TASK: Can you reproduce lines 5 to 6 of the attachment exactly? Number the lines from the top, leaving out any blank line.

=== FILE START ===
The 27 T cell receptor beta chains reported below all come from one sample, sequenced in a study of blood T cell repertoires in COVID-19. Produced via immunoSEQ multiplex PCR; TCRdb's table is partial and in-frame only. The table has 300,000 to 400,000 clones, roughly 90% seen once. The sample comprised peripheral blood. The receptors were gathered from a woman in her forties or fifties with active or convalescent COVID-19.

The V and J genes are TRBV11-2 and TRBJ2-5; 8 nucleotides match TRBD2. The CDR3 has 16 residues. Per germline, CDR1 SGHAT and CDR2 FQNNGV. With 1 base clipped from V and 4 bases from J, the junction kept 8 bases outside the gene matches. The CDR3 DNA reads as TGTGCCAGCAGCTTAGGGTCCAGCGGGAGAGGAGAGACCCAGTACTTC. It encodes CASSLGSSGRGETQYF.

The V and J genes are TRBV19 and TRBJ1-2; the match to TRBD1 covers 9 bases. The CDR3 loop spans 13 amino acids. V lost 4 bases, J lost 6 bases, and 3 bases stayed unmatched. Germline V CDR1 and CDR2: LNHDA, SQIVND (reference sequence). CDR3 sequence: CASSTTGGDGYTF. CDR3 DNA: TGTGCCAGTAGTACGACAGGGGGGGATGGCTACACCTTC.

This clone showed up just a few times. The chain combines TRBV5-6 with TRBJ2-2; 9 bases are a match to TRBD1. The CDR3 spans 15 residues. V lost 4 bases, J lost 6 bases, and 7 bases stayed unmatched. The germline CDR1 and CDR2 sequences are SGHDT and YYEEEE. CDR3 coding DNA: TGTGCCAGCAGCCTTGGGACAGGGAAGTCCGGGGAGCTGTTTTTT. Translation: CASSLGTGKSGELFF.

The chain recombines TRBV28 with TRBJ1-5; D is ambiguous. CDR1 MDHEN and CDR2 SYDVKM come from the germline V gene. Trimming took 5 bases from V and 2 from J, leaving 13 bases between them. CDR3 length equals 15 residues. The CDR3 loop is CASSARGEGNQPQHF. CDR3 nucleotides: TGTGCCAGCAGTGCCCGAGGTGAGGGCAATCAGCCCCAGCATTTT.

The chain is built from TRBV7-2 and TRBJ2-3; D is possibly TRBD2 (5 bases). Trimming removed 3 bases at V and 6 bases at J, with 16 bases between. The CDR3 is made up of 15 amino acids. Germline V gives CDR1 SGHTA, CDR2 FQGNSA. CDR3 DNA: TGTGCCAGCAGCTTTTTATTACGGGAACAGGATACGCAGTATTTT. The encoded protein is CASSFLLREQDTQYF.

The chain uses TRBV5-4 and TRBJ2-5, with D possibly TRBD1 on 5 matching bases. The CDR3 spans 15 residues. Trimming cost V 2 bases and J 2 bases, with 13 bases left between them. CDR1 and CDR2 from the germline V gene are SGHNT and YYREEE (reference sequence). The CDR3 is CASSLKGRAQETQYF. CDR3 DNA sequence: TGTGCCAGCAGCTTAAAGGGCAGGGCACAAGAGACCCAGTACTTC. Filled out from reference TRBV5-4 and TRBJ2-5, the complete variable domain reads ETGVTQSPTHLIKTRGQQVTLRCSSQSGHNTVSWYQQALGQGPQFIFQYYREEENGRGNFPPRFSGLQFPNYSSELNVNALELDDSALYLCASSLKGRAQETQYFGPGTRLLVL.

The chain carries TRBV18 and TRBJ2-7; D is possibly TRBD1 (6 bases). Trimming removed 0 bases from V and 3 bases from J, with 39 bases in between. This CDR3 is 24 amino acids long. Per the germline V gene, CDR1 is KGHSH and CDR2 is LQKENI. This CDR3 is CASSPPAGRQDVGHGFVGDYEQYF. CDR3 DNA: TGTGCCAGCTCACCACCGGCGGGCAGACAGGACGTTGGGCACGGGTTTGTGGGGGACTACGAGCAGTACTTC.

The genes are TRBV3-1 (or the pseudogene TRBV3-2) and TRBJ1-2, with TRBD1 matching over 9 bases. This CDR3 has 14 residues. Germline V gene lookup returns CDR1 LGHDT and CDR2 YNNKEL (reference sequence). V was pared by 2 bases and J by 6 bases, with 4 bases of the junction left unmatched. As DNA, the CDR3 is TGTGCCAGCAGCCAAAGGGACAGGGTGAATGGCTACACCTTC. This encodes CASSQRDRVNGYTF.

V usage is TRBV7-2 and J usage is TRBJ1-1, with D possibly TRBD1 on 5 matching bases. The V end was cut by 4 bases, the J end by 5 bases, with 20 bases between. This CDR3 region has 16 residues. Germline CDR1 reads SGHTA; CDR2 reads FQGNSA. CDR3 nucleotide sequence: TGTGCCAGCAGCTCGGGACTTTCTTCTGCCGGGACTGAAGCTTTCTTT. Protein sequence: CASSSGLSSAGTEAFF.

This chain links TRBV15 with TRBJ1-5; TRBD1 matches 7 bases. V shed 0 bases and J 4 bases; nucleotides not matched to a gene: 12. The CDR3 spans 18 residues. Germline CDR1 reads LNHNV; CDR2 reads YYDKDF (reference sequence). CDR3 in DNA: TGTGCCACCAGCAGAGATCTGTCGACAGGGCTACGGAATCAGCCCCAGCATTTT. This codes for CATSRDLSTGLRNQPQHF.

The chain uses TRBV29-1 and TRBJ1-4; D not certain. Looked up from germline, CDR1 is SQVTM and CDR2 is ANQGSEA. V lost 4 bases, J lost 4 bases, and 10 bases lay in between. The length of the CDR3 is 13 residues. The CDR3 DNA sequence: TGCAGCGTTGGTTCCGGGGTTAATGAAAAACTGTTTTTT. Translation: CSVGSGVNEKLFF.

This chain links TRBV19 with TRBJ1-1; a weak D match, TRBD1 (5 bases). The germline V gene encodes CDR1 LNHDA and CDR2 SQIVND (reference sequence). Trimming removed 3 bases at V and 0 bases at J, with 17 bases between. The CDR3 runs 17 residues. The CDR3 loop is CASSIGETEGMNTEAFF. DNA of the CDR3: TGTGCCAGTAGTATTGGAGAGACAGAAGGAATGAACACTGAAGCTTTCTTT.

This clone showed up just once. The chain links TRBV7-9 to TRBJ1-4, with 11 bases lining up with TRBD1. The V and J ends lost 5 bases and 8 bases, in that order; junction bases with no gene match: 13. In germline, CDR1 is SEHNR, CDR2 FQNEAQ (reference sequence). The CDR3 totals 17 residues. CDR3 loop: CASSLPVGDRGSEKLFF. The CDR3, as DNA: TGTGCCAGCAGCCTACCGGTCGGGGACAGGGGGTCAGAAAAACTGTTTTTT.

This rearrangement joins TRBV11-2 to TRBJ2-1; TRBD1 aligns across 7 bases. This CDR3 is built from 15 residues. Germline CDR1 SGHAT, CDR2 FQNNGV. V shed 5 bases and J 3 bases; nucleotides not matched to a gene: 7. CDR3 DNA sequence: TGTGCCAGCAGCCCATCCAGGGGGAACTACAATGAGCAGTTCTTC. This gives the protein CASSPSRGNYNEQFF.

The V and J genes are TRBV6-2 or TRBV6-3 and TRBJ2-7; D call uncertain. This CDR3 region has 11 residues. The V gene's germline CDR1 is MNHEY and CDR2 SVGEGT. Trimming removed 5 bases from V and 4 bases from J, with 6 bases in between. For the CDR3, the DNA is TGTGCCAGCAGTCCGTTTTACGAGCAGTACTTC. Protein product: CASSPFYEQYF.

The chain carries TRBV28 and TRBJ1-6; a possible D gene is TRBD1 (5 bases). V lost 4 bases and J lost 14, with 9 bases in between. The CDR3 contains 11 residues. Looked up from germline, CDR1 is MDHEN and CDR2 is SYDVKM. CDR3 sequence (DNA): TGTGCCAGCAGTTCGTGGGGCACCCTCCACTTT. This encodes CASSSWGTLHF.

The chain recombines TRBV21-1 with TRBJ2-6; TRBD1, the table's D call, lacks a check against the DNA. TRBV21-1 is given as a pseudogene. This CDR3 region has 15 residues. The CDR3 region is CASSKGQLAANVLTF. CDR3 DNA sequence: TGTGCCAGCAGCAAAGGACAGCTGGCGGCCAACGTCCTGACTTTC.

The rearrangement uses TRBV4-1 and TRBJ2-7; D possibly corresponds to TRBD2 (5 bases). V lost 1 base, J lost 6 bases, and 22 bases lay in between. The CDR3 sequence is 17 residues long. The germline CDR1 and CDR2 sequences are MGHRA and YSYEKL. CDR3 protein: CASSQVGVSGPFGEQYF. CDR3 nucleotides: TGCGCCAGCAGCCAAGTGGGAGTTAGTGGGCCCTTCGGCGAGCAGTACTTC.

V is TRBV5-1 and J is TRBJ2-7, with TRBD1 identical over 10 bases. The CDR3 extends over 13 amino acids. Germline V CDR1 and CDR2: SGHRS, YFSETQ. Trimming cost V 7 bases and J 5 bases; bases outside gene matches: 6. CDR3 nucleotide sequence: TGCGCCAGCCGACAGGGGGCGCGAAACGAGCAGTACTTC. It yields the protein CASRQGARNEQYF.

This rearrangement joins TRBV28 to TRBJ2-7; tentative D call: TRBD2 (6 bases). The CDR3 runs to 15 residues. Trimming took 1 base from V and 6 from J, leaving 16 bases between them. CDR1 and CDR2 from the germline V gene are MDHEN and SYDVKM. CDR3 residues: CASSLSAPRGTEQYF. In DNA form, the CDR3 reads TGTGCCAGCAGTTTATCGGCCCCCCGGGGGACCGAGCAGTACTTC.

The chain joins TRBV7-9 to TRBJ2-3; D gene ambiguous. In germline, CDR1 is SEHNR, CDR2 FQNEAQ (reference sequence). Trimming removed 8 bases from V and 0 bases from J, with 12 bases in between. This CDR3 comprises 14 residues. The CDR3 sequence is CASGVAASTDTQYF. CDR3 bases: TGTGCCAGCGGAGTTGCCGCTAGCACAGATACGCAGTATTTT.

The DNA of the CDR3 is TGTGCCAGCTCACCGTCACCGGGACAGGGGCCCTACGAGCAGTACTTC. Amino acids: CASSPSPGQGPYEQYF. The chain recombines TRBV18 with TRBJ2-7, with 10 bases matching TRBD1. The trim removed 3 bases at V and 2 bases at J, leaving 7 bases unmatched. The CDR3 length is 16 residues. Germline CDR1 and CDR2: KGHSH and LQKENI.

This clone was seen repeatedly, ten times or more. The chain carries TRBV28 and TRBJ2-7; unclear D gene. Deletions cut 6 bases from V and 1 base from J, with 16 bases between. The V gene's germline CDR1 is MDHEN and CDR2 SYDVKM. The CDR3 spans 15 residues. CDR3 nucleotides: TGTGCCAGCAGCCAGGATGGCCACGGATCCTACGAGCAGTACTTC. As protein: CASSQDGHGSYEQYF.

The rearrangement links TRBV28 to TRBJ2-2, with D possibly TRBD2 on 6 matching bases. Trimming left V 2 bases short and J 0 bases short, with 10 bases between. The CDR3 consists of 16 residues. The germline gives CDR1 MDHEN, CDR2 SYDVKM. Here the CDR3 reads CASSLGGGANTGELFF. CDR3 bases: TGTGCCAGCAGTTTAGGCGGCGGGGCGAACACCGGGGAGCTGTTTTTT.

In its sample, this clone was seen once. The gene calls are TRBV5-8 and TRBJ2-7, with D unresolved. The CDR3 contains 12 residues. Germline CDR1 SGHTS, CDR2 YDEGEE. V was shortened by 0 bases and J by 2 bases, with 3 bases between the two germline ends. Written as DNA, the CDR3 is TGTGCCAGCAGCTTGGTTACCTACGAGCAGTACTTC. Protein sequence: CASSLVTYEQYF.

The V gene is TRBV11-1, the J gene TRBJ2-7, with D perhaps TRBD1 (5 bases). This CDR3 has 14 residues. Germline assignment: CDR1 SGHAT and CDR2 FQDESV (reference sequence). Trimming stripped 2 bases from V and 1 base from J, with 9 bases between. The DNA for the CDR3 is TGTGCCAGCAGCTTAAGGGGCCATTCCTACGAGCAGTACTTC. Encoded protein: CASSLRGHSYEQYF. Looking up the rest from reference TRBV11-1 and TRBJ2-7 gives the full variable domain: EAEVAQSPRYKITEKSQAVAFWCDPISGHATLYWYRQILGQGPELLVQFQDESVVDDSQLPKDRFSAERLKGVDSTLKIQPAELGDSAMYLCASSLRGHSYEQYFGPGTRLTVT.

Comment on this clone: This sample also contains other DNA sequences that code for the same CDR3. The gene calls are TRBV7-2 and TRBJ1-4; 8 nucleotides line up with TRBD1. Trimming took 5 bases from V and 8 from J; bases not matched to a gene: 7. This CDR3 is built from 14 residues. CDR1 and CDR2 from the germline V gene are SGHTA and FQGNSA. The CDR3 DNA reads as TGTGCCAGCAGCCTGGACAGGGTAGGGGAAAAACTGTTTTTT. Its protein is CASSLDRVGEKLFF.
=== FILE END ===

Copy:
The chain recombines TRBV28 with TRBJ1-5; D is ambiguous. CDR1 MDHEN and CDR2 SYDVKM come from the germline V gene. Trimming took 5 bases from V and 2 from J, leaving 13 bases between them. CDR3 length equals 15 residues. The CDR3 loop is CASSARGEGNQPQHF. CDR3 nucleotides: TGTGCCAGCAGTGCCCGAGGTGAGGGCAATCAGCCCCAGCATTTT.

The chain is built from TRBV7-2 and TRBJ2-3; D is possibly TRBD2 (5 bases). Trimming removed 3 bases at V and 6 bases at J, with 16 bases between. The CDR3 is made up of 15 amino acids. Germline V gives CDR1 SGHTA, CDR2 FQGNSA. CDR3 DNA: TGTGCCAGCAGCTTTTTATTACGGGAACAGGATACGCAGTATTTT. The encoded protein is CASSFLLREQDTQYF.